Mould in condo prompts human rights complaint against strata
Condo owners association says stratas often don't save and spend enough on basic repairs
A Vancouver condo owner enmeshed in a years-long battle against her strata has filed a human rights complaint saying there is toxic mould in her unit, which she says has exacerbated her health problems.
Anne Kates owns an apartment in Vancouver's West End. Like many residential buildings in B.C., hers is a strata-titled property. The strata manages the land in common and is responsible for repairs to that land. Homeowners are responsible for repairs to their units.
Kates first filed a complaint at the B.C. Human Rights Tribunal against the strata in November 2016, saying toxic mould was permeating part of her condo.
She said it was caused by a water leak into the building, which the strata is responsible for repairing.
The strata argues that Kates is responsible for the damage in her suite.
The strata tried to have the case dismissed, but the tribunal recently denied its application and the case was allowed to go forward.
According to the decision, some of the ongoing health problems Kates has faced because of the mould include "significant heart and lung ailments."
Tony Gioventu, executive director for The Condo Home Owners Association of B.C., says the complaint is a classic case of a strata facing expensive maintenance and repairs.
"One of the challenges with very high real estate prices is the affordability issue, which tends to put pressure on owners making decisions on things like maintenance and renewals and long-term planning," Gioventu said.
Both Kates and the strata declined to comment.
3 kinds of mould discovered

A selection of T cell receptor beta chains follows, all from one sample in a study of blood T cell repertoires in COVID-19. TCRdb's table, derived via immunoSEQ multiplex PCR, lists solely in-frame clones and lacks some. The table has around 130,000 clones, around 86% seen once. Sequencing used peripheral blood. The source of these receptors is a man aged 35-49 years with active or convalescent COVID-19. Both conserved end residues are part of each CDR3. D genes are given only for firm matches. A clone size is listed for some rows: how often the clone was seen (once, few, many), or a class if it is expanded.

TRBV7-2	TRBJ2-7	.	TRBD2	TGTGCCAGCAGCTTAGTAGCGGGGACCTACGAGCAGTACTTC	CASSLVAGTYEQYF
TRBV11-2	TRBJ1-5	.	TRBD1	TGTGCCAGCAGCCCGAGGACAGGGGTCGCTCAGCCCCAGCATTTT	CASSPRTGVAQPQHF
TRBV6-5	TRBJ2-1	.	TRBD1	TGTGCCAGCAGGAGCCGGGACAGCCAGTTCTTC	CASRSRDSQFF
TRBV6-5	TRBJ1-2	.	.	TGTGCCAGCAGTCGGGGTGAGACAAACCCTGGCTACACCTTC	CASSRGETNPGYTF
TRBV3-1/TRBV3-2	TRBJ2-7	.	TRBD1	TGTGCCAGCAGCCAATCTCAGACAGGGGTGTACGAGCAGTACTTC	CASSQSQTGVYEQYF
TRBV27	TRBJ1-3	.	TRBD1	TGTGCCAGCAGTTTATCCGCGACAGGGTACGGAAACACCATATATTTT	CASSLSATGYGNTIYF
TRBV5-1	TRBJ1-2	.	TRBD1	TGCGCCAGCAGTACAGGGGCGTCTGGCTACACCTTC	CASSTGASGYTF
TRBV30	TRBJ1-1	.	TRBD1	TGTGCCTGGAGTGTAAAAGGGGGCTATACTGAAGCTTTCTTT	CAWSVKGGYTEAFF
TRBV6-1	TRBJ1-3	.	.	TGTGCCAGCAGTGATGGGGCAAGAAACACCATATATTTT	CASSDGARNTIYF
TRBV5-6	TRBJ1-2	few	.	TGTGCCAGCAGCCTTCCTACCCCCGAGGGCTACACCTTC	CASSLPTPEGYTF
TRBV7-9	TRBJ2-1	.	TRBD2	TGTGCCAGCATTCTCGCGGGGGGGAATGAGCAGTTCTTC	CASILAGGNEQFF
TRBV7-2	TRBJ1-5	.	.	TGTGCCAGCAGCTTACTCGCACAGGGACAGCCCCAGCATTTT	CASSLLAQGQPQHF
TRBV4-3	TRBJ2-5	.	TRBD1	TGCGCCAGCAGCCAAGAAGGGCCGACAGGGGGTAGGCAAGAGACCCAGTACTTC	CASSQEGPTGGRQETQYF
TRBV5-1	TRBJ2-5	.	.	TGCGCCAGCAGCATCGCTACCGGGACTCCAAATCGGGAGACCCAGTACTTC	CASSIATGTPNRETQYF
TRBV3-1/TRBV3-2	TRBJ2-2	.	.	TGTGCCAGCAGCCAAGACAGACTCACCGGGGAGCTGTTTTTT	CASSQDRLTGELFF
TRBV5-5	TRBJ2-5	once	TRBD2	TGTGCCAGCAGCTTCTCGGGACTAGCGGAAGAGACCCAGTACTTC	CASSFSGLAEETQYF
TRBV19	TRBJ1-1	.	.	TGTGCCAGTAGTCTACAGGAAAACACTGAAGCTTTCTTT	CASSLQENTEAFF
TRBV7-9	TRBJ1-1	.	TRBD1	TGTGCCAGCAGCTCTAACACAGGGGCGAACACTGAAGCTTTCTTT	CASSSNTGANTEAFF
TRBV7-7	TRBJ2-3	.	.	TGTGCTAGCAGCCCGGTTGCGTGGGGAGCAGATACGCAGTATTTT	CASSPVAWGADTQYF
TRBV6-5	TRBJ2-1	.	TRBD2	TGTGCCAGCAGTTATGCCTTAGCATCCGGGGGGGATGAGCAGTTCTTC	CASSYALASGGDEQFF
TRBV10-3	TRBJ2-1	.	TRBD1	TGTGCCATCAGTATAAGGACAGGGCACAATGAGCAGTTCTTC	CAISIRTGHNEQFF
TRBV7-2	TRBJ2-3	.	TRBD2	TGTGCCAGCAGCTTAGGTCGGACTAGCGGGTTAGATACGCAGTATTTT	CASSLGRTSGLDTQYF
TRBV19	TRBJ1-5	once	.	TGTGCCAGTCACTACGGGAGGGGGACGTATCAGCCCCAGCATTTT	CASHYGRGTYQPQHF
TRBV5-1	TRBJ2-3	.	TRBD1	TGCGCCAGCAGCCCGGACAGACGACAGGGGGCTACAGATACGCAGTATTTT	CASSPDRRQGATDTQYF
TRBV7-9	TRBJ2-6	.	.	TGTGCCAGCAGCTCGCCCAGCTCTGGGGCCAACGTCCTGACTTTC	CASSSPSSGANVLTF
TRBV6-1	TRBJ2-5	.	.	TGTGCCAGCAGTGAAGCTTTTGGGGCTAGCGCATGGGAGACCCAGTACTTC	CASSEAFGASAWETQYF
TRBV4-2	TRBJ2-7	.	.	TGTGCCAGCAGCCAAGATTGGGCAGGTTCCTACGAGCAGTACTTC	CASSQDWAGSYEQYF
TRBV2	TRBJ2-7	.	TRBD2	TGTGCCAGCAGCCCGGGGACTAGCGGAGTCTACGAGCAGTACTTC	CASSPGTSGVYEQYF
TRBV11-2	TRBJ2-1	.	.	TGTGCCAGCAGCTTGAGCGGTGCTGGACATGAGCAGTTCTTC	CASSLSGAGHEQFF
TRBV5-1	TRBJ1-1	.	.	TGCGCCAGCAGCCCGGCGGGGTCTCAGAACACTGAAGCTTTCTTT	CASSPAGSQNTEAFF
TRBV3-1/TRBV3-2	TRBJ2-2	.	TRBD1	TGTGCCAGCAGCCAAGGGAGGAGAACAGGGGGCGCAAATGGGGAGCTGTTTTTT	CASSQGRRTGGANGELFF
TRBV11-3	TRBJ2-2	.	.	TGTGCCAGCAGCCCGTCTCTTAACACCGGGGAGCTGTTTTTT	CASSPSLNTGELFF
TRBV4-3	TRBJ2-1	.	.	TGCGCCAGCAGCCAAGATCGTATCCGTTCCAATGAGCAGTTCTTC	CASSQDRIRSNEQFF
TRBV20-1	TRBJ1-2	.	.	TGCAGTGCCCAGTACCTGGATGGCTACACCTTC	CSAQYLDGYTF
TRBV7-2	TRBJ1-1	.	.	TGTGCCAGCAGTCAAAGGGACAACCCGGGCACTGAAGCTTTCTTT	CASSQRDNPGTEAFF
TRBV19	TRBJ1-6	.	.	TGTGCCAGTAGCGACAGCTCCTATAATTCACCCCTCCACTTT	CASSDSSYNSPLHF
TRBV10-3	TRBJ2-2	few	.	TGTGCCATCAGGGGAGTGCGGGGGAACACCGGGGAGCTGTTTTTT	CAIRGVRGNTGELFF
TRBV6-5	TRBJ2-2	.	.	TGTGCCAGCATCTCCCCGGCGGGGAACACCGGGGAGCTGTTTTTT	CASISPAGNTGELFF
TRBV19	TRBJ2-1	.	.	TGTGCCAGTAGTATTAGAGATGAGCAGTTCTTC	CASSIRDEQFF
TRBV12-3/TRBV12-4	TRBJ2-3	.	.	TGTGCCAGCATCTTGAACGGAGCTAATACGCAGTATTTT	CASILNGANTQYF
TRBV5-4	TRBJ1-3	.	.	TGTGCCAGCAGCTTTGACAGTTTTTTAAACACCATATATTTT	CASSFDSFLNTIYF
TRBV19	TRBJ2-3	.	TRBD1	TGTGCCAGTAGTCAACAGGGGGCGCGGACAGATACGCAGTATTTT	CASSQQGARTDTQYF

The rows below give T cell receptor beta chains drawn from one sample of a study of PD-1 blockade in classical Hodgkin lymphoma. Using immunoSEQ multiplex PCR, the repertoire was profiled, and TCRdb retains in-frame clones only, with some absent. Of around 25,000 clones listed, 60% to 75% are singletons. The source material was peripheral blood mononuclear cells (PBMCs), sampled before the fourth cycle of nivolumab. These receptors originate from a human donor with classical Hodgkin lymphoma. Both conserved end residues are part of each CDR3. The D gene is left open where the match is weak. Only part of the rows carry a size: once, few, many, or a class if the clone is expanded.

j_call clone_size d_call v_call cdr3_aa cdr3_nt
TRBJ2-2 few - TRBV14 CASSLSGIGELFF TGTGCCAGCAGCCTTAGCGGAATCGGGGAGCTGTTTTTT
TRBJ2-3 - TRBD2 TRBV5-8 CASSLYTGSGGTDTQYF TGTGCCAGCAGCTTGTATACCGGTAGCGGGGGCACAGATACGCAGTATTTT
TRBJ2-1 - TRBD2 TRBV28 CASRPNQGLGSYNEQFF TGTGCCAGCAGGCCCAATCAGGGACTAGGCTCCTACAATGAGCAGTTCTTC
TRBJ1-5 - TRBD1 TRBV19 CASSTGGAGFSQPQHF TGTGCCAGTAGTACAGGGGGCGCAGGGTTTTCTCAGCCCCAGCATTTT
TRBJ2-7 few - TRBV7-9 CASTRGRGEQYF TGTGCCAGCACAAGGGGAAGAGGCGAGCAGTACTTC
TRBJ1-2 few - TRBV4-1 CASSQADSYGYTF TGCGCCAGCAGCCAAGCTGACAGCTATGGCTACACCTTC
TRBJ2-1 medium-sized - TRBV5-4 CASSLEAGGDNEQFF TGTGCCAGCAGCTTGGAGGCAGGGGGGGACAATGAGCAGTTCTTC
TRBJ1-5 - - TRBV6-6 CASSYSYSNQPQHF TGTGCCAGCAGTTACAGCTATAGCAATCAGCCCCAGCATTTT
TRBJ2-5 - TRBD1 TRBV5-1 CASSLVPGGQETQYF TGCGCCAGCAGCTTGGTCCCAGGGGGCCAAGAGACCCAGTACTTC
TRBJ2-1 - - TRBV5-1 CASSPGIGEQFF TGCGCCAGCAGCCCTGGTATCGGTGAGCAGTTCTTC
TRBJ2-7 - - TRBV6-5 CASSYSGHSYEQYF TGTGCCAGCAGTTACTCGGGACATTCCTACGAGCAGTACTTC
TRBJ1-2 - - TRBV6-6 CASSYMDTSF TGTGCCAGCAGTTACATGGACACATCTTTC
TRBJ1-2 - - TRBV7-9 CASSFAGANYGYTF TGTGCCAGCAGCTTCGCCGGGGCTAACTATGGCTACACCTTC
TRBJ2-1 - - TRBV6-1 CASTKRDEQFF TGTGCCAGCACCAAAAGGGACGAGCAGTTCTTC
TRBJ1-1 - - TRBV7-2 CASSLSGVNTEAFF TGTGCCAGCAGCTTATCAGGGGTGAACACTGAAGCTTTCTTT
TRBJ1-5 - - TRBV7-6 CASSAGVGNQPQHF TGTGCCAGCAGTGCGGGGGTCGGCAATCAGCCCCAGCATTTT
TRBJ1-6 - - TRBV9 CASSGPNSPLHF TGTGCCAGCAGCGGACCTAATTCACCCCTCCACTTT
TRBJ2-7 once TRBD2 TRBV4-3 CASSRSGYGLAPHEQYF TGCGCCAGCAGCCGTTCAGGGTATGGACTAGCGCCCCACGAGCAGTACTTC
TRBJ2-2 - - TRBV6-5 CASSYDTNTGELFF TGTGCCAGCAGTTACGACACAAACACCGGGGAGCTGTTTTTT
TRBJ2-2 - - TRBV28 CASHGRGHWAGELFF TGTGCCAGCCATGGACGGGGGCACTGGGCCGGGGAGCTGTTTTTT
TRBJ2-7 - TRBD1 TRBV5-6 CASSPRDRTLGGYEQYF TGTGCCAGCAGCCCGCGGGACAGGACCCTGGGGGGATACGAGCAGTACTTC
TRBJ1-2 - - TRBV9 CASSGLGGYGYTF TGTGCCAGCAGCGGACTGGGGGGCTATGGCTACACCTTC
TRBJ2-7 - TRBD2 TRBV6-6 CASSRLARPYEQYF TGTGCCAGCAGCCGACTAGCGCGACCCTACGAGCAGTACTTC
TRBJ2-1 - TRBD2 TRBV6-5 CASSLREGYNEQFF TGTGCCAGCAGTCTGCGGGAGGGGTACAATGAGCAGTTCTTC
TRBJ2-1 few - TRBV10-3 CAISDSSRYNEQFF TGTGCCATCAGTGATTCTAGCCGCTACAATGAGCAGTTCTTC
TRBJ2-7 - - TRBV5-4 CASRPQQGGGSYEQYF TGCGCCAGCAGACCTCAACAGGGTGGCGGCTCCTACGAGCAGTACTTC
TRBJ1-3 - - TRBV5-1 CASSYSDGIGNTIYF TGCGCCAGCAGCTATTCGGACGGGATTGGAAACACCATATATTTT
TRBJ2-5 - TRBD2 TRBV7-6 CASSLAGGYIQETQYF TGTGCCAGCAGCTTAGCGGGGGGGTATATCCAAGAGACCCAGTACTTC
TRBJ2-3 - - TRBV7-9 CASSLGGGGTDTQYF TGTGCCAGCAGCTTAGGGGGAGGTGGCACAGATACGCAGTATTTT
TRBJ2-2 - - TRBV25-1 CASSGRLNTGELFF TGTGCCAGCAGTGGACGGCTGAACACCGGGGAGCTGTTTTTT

The building where Kates owns a condo has had problems with water leaking into it since 2015.
At that time, engineers recommended a comprehensive plan to fix the exterior walls.
In August 2016, a contractor working on renovations in Kates's apartment noticed mould.
She hired an environmental company, which submitted a report that said it discovered three kinds of mould, including two that "should not be found at any level in a normal indoor environment," tribunal member Emily Ohler quoted in her decision.
The report said the second room in Kates's apartment wasn't safe for occupancy. She had the contractor immediately seal the bedroom. She hasn't had access to it since.
Contractors hired by the strata tore into the walls in the bedroom and sprayed them for mould, but Kates said they also kept the wall open with no clear indication of what was to happen next.
The decision says the strata considered the problem solved, although it wasn't clear how it came to that conclusion.
'Every day I live in fear'
The battle between Kates and the strata over the mould issues continues to this day, according to the decision.
Kates sent the strata a doctor's note which laid the blame for her heart and lung problems partly on the mould in her home.
"Every day I live in fear of what is going to happen to my health and quality of life," Kates told the tribunal.
Since 2016, the strata voted twice to reject approving construction that would have dealt with the water leakage problem throughout the building. The second estimate came to $2.6 million.
Kates was one of several members who voted against the second proposed rehabilitation project, the decision says. She didn't think it adequately resolved the problem that has been causing water to leak into her apartment.
Another engineering report estimated the costs to repair Kates's and the neighbouring unit alone would cost up to $250,000. The strata argued she would be responsible for her share of those costs.
'Just fix your building'
Gioventu, with the Condo Home Owners Association says it isn't the first time a strata battle has gone to the Human Rights Tribunal.
Many stratas defer basic maintenance and repairs until costs get out of hand, he said.
"It just gets atrociously expensive for everybody rather than just fix your building," he said. "Nobody wants to pay special levies. They're hoping it's going to go away."
Unfortunately, Gioventu says, even when courts get involved, repairs can still take years.
"The solution is just good long-term planning, and planning for the renewal of your building system."